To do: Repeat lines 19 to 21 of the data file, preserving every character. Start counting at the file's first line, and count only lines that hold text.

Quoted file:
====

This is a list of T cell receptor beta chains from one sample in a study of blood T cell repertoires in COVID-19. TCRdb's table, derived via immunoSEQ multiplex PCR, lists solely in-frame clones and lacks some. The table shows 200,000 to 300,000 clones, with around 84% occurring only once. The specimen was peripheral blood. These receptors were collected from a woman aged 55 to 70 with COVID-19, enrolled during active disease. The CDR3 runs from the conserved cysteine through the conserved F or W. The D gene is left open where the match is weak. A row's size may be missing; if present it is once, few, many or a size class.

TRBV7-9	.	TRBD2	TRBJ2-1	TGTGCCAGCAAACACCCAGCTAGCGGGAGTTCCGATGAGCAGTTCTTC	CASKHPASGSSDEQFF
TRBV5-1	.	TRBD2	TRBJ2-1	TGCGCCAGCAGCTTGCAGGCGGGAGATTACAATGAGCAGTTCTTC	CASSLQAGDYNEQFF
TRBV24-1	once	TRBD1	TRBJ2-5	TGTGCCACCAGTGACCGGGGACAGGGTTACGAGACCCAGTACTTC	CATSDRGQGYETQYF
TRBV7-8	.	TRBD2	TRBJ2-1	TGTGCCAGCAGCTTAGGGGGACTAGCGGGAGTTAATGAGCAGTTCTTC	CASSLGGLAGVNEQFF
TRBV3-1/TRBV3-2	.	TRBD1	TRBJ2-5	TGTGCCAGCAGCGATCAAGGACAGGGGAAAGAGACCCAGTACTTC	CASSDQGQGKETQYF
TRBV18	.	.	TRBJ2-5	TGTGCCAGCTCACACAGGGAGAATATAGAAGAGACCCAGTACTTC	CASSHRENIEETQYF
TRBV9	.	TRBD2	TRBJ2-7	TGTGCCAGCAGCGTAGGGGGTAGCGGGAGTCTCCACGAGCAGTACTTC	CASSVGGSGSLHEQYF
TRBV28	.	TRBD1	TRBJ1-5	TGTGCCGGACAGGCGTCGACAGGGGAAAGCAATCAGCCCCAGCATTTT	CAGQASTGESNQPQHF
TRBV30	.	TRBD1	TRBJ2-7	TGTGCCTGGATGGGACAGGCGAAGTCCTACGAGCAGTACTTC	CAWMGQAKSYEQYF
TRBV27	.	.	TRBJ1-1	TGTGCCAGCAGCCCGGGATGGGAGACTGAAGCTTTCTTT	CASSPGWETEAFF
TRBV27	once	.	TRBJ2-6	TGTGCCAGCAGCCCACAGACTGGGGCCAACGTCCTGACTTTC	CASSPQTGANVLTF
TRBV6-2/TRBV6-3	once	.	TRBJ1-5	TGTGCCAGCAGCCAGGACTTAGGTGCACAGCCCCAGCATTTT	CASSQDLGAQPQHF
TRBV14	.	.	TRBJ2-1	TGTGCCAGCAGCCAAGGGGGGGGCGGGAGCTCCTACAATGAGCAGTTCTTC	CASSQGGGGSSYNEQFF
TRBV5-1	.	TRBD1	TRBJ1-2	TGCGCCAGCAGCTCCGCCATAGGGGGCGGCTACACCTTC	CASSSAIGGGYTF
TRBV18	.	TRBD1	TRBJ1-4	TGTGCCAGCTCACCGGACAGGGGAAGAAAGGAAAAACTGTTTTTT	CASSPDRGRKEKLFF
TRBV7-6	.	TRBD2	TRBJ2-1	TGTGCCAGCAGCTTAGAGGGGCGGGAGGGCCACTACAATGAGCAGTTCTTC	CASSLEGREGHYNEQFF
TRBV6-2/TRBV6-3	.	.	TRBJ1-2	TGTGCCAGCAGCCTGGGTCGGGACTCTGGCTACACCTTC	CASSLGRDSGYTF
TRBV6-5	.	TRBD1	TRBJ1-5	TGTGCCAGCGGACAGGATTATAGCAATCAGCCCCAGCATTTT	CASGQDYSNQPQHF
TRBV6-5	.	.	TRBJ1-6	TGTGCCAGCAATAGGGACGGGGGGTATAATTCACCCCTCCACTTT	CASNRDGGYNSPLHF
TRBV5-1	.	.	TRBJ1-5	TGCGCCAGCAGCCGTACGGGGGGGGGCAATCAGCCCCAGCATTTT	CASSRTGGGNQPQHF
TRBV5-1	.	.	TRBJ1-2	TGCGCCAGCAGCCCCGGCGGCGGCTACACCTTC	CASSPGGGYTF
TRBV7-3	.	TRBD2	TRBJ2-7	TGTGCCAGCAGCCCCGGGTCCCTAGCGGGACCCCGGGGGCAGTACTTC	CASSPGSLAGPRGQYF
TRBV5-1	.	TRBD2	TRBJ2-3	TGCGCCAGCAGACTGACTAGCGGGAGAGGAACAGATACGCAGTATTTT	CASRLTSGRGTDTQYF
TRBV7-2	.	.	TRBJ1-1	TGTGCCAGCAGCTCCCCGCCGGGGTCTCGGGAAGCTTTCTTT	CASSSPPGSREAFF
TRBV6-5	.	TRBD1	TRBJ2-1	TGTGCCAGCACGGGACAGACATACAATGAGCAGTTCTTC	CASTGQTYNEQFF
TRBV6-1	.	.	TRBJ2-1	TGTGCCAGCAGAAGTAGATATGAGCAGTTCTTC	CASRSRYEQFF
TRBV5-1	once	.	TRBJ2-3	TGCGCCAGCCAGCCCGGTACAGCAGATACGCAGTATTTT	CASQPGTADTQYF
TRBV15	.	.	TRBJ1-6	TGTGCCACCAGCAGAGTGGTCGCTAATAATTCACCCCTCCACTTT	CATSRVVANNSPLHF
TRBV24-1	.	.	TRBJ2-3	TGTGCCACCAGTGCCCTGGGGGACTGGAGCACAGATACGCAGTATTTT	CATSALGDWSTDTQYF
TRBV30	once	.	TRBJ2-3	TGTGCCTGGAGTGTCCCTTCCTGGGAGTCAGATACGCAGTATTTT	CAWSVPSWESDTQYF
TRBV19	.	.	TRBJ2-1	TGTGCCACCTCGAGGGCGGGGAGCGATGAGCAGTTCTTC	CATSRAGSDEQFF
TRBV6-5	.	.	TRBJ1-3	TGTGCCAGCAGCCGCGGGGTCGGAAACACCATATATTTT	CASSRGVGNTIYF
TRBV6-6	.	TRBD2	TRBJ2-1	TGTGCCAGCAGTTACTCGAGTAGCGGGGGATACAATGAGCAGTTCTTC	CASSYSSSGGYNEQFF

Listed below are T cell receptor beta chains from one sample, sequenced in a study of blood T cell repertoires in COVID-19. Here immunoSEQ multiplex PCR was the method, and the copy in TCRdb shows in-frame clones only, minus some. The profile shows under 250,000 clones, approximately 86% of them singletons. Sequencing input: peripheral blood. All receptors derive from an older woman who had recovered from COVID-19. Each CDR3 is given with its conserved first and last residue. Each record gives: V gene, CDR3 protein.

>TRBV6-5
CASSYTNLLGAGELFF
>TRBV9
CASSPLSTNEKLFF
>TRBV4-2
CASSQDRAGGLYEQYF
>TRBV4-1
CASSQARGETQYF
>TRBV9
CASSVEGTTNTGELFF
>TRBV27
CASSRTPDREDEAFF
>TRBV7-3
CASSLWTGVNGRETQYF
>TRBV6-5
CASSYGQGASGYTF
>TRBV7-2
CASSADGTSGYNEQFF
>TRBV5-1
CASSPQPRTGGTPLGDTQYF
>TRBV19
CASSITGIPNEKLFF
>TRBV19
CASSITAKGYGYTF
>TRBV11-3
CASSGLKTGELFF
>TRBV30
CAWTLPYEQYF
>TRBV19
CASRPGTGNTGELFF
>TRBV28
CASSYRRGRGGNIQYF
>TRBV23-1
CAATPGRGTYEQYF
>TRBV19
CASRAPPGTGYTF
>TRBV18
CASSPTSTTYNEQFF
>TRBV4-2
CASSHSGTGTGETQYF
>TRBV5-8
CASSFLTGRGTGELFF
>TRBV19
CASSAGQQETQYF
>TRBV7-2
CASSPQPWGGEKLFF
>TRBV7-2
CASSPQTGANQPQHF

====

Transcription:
TRBV6-5	.	TRBD1	TRBJ1-5	TGTGCCAGCGGACAGGATTATAGCAATCAGCCCCAGCATTTT	CASGQDYSNQPQHF
TRBV6-5	.	.	TRBJ1-6	TGTGCCAGCAATAGGGACGGGGGGTATAATTCACCCCTCCACTTT	CASNRDGGYNSPLHF
TRBV5-1	.	.	TRBJ1-5	TGCGCCAGCAGCCGTACGGGGGGGGGCAATCAGCCCCAGCATTTT	CASSRTGGGNQPQHF